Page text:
Mary Cassatt

Mary Stevenson Cassatt (May 22, 1844 – June 14, 1926) was an American painter.

Born in Allegheny City, Pennsylvania, which is now part of Pittsburgh, she was the daughter of a well-do-to businessman. Cassatt grew up in an environment that valued education. Her parents believed travel was a way to learn, and before she was 10 years old, she visited many of the capitals of Europe, including London, Paris, and Berlin.

Despite her family's objections to her becoming a professional artist, she began studying painting at the Pennsylvania Academy of the Fine Arts in Philadelphia, Pennsylvania (1861-1865). Tired of patronizing instructors and fellow male students, and the slow pace of her courses, she decided to study the old masters on her own and in 1866 she moved to Paris.

Returning to the United States at the outset of the Franco-Prussian War, she lived with her family, but art supplies and models were difficult to find in the small town. Her father continued to resist her vocation, and paid only for her basic needs but not her art supplies. She returned to Europe in 1871 when the archbishop of Pittsburgh commissioned her to paint copies of paintings in Italy, after which she traveled about Europe.

By 1872, after studying in the major European museums, her style matured, and in Paris, she studied with Camille Pissarro.

The jury accepted her first painting for the Paris Salon in 1872. The Salon critics claimed that her colors were too bright and that her portraits too accurate to be flattering to the subject.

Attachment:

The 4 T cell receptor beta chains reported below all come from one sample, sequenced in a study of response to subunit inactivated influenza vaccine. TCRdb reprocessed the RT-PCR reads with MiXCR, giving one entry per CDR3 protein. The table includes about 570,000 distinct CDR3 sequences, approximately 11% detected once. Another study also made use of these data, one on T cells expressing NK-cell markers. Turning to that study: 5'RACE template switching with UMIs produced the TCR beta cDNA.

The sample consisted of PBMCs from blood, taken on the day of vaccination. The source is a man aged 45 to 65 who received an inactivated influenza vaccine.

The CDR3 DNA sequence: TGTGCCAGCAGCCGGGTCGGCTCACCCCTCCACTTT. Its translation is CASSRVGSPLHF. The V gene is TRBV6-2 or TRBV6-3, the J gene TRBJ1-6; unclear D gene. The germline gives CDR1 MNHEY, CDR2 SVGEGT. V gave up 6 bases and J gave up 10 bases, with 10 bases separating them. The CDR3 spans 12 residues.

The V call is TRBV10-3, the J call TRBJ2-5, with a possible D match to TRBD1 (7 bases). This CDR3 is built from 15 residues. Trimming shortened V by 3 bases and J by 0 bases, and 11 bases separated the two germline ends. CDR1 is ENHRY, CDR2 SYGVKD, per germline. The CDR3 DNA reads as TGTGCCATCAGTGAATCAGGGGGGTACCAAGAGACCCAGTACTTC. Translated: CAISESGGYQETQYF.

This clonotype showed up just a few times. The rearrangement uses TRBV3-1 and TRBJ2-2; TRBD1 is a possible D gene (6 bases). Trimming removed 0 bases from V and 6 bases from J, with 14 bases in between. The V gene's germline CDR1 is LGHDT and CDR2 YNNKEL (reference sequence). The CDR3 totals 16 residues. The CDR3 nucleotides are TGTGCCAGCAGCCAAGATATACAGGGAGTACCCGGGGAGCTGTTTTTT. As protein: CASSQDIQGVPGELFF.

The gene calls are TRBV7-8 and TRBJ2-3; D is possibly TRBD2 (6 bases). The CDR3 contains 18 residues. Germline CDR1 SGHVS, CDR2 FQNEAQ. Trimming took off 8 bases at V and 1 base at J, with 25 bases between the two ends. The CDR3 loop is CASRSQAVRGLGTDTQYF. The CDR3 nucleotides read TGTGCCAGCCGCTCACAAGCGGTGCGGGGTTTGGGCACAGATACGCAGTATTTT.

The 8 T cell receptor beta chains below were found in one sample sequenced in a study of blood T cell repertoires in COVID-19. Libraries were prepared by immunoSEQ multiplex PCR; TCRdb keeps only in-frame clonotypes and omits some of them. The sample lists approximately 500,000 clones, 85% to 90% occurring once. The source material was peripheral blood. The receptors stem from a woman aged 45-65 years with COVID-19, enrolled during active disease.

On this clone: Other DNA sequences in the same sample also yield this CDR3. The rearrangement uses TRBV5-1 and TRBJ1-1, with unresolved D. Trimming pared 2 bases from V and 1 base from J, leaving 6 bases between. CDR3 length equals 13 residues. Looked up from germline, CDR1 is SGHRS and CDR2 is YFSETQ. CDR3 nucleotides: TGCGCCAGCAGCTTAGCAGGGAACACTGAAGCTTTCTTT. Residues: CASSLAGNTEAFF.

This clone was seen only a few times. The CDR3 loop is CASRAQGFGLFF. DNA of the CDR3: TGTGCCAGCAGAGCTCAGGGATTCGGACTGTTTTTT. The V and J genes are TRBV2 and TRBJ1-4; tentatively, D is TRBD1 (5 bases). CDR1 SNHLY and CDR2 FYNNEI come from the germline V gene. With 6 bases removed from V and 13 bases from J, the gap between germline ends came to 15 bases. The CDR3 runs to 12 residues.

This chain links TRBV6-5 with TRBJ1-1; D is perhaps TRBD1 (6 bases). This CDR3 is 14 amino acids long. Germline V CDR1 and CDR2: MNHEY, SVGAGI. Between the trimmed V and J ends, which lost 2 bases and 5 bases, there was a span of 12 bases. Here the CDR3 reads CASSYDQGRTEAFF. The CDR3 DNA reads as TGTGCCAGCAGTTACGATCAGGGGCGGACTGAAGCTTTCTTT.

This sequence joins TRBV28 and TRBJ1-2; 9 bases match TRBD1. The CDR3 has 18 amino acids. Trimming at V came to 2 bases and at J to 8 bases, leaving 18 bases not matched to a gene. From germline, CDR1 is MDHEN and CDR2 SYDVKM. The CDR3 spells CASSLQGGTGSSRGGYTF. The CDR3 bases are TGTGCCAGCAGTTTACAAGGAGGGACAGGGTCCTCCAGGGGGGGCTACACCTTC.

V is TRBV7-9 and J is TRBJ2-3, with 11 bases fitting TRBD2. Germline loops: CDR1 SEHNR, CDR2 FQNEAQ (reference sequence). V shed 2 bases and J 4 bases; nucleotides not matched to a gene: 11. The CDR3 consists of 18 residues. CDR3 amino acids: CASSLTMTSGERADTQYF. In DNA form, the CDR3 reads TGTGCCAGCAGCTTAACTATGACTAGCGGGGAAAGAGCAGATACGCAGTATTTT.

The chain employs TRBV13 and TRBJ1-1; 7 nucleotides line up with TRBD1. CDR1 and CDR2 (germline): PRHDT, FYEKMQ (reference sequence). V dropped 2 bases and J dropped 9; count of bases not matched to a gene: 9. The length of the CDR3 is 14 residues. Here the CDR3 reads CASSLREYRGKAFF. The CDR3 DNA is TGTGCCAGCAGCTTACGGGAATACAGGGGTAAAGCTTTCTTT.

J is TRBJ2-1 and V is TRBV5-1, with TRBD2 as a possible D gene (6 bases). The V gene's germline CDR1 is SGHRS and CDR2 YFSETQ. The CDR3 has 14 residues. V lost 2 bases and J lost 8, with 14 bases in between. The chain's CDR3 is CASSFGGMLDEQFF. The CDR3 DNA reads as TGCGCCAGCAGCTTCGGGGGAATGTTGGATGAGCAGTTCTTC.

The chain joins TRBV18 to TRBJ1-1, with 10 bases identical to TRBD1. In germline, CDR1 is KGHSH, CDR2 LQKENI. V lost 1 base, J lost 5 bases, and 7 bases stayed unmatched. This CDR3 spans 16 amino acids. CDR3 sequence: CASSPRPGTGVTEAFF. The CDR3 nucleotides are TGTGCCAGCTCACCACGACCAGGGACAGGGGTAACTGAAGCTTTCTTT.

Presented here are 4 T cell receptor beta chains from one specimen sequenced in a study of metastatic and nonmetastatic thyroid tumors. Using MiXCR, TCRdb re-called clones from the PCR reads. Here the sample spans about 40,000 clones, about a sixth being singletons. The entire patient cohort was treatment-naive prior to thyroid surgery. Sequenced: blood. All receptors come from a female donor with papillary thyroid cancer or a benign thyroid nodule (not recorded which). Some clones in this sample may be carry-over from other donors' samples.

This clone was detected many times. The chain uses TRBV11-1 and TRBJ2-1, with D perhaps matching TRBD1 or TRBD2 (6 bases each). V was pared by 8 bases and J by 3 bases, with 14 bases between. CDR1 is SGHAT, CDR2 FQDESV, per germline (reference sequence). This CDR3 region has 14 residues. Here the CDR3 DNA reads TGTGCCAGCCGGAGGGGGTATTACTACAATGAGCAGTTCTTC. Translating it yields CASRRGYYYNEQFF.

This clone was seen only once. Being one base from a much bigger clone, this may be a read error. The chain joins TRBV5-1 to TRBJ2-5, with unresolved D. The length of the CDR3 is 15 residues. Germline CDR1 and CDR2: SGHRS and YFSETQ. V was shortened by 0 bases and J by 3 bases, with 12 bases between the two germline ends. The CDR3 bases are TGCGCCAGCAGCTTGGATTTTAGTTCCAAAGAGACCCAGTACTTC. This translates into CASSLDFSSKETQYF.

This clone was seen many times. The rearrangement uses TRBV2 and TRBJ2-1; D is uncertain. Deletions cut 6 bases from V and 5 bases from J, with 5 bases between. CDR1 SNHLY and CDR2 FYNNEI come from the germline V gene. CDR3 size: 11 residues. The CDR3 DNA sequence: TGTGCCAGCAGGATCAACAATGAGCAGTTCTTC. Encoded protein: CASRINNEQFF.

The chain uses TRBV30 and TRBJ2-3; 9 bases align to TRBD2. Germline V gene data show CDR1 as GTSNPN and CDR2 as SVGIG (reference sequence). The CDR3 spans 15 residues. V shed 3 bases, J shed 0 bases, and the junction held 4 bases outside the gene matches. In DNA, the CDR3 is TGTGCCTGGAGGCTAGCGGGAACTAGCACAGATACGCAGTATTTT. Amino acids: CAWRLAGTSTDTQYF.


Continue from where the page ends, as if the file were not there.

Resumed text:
Upon seeing pastels by Edgar Degas in an art dealer's window, though, she knew she was not alone in her rebellion against the Salon. "I used to go and flatten my nose against that window and absorb all I could of his art," she wrote to a friend. "It changed my life. I saw art then as I wanted to see it."

She met Edgar Degas in 1874, and he invited her to exhibit with the impressionists and her work hung in the 1879 impressionist show. An active member of the impressionist circle until 1886, she remained friends with Degas and Berthe Morisot.

Shortly after her triumphs with the impressionists, Cassatt quit painting to care for her mother and sister, who fell ill after moving to Paris in 1877. Her sister died in 1882, but her mother regained her health, and Cassatt resumed painting by the mid-1880s.

The Cup of Tea. (1880). Mary Cassatt. Oil on canvas. Museum of Fine Arts, Boston.Her style evolved, and she moved away from impressionism to a simpler, straightforward approach. By 1886, she no longer identified herself with any art movement and experimented with a variety of techniques. Nearly one third of her paintings depict a mother and child portrayed in intimate relationship and domestic settings.

In 1891, she exhibited a series of highly original colored prints, including Woman Bathing and The Coiffure, inspired by the Japanese masters shown in Paris the year before. (See Japonism.)

The 1890s were Cassatt's busiest and most creative time. She also became a role model for young American artists who sought her advice. As the new century arrived, she served as an advisor to several major art collectors and stipulated that they eventually donate their purchases to American art museums. Although instrumental in advising the American collectors, recognition of her art came more slowly in the United States.